New Shorter Oxford English Dictionary

two-volume reference dictionary with etymologies

Reference book:
OUP

Reviewed by:
Rating:
5
On 4 August 2009
Last modified:13 February 2015

Summary:

Classic best-selling dictionary with full etymologies

When checking a word, I usually reach first for the Concise Oxford – because it’s right in front of me on the desk. You can pick it up in one hand. If that doesn’t give the answer, I go to the New Shorter Oxford English Dictionary. This involves a trip to the bookcase, because it’s in two volumes – and they’re heavy. The term ‘Shorter’ for this publication is almost misleading, because it’s a big, serious, scholarly work of reference. It’s only shorter in being an abridged version of the monumental Oxford English Dictionary.

New Shorter Oxford Dictionary In recent editions however, the material draws on the OED’s ongoing revision, as well as its own independent research program. The entries are slightly abbreviated, but still rich in historical etymology. This is a dictionary for those concerned with lexicological scholarship – people who need to know both the origin of a term, and how it has been used in printed history since the Renaissance. The headword is recorded in all its possible forms, and the linguistic, grammatical, and bibliographical apparatus surrounding it is rendered via a code of abbreviations. A typical entry might run as follows:

Endeavour (ende’vðr) sb. ME. [app. f. next vb.] 1. The action of endeavouring; action directed to obtain an object; a strenuous attempt. †2. Philos. Used by Hobbs: =L. conatus [see quote.] -1667.
1. On this high e. The light of praise shall shine WORDSW. Phr. To do one’s endeavour(s): to do all one can; My best endeauours shall be done herein Merch. V. II.ii.182. 2. These small beginnings of Motion, within the Body of Man…are commonly called E.  HOBBES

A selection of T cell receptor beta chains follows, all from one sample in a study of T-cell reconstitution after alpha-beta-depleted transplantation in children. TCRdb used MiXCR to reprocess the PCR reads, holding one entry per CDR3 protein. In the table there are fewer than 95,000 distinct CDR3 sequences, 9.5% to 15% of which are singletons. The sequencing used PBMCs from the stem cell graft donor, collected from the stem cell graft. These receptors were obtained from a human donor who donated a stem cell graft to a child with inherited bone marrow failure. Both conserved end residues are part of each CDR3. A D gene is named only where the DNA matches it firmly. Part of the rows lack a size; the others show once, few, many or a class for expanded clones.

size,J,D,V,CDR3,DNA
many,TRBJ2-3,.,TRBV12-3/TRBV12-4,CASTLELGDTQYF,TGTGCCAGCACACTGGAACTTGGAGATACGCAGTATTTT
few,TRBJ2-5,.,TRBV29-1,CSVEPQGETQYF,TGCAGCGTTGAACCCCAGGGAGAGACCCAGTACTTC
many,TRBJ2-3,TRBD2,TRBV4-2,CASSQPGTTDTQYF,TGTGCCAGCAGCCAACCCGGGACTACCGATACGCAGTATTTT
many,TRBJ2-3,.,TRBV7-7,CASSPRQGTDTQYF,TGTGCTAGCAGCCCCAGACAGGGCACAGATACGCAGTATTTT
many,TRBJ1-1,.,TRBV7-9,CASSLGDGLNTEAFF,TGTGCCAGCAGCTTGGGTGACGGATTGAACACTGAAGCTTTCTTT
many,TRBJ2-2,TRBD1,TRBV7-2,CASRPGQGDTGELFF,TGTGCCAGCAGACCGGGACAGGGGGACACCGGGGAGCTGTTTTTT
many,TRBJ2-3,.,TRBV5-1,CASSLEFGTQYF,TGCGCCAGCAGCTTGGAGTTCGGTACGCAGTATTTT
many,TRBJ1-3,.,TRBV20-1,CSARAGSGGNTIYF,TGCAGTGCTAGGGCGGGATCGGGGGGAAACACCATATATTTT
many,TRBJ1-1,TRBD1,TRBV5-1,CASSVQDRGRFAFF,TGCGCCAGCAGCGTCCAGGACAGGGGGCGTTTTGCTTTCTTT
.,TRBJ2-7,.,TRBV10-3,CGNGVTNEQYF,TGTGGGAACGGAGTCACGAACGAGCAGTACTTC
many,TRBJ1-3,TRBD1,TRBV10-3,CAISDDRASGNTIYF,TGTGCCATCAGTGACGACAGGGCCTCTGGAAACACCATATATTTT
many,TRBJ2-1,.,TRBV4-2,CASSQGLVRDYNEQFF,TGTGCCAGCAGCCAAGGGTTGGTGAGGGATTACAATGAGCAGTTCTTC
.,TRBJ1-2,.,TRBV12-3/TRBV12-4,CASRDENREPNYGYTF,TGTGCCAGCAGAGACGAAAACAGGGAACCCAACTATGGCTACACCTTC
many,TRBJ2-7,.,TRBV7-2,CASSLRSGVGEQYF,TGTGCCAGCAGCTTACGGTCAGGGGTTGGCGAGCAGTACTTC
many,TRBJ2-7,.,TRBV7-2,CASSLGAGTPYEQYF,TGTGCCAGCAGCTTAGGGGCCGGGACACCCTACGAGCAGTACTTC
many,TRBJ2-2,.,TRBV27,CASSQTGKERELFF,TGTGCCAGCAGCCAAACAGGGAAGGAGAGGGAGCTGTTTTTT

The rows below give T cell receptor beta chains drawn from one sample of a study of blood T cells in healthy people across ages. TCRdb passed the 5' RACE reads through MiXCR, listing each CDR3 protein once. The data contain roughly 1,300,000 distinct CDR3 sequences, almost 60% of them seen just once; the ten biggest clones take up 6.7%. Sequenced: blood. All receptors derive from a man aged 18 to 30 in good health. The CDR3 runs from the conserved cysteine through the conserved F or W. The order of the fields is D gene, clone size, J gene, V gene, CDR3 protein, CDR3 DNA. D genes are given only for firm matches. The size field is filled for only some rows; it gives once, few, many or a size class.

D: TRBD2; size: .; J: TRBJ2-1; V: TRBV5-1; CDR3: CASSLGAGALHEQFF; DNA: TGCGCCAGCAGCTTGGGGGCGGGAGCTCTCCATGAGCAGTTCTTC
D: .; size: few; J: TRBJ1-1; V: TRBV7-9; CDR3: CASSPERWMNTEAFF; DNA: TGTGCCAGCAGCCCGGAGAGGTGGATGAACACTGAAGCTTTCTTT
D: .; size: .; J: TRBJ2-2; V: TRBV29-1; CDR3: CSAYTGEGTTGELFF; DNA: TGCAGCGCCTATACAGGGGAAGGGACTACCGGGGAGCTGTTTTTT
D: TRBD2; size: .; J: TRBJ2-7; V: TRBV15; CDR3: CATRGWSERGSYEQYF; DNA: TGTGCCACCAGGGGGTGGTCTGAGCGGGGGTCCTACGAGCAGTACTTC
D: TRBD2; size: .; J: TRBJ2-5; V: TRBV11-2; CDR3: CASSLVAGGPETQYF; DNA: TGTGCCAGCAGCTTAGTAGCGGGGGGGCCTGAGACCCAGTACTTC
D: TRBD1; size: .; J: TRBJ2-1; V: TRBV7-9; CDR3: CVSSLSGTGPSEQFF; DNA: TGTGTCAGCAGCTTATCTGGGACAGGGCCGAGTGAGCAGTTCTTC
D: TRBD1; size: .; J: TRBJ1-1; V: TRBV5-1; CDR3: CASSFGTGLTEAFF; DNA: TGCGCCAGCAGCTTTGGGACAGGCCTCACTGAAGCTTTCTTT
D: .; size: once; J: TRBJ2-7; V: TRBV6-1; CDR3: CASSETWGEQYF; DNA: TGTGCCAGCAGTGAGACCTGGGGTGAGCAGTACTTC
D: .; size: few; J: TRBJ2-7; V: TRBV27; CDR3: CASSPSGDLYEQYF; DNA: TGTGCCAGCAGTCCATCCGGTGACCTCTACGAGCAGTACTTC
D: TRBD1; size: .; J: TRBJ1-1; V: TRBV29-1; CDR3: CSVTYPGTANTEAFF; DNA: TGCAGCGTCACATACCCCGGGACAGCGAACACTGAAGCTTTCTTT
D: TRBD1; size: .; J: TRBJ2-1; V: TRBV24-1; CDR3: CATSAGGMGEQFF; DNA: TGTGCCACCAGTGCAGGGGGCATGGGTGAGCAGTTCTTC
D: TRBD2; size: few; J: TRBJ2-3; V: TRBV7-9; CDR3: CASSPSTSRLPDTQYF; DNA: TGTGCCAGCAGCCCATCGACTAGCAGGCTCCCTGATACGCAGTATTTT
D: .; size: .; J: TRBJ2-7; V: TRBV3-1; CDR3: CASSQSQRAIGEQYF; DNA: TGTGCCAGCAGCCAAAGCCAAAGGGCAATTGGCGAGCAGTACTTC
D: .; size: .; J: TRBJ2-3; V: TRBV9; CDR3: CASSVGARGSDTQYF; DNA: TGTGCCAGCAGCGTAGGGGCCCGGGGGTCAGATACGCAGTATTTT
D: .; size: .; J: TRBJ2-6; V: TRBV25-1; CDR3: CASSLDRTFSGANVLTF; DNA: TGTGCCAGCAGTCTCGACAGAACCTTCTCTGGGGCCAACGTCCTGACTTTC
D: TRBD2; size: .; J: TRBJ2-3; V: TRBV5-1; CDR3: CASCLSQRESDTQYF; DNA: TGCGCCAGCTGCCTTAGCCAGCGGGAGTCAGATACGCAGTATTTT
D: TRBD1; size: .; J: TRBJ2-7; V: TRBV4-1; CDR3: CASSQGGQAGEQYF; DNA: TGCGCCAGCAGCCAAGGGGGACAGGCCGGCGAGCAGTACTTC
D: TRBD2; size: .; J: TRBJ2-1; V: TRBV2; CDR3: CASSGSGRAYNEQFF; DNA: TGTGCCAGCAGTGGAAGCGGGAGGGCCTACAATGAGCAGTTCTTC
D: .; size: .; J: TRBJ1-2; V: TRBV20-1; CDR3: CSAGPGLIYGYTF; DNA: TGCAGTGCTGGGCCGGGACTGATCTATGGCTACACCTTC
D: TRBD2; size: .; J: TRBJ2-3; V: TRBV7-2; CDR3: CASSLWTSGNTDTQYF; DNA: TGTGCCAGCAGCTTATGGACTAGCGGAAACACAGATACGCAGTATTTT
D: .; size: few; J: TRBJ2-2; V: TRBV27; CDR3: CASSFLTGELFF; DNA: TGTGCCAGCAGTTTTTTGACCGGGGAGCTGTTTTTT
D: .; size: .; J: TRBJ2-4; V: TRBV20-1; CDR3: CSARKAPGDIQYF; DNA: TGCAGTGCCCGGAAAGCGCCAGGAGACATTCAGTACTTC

Endeavour (ende’vðr) v. ME.[f. EN1+DEVOIR sb. ; cf. F. se mettre en devoir de faire quelque chose to make it one’s duty to do something; hence, to endeavour.] †1. refl. To exert onself -1655; †trans. to exert (one’s power, etc.) -1642. †intr. for refl. To exert oneself; to direct one’s efforts -1624. 3. intr. To try, strive, make an effort for a specified object; to attempt strenuously.   The only mod. sense.) 1594.   4. trans. To use effort for; to attempt (now arch.) 1581; †to try to fulfil (a Law) MILT.
3. To e. to compromise matters FROUDE.   To e. at eminence JOHNSON, after more riches MILL.   4. To e. the extirpation of Popery CLARENDON.   Hence Endea’vourer one who endeavours; an aspirant; also spec., a member of the Christian Endeavour Society founded in U.S. in 1881.   †Endea’vourment, endeavour.

You can see from this that it illustrates definitions with quotations which show precisely how the meanings of words have changed over the centuries. Each entry provides a wealth of information, including history and meaning, pronunciation, etymology, definitions, variant spellings, irregular inflections, quotations, idiomatic phrases and a record of the word’s use. Some entries run to almost two columns on the page.

Thousands upon thousands of changing meanings are followed through history, illustrated by more than 83,000 quotations, from Benjamin Franklin to Lord Byron, and Jane Austen to Ricky Gervais.

The new edition has 600,000 definitions, 2,500 new words since the last edition in 2003, and 83,000 illustrative quotations. There’s a full index of the authors cited, a guide to pronunciation, and it comes in either the two-volume printed edition, or on a CD-ROM.

The obvious advantage of the CD version is that you can use the SEARCH feature – and the program also searches by anagram and by rhyme, by quotation and by etymology. Perusing the headword group is like flipping the pages of the book version. You can also copy the CD sub-directories onto your hard disk, which means you can access the material without loading the compact disk. This improves performance, and leaves your CD drive free for other tasks.

If you don’t want the complete Oxford English Dictionary this is the next best thing. It will last you a lifetime. In fact you’ll be able to pass it on to your children and grandchildren.

© Roy Johnson 2007

New Shorter Oxford English Dictionary   Buy the book at Amazon UK
New Shorter Oxford English Dictionary   Buy the book at Amazon US


The Shorter Oxford English Dictionary (in 2 volumes) Oxford: Oxford University Press, 2007, pp.3800, ISBN: 0199206872


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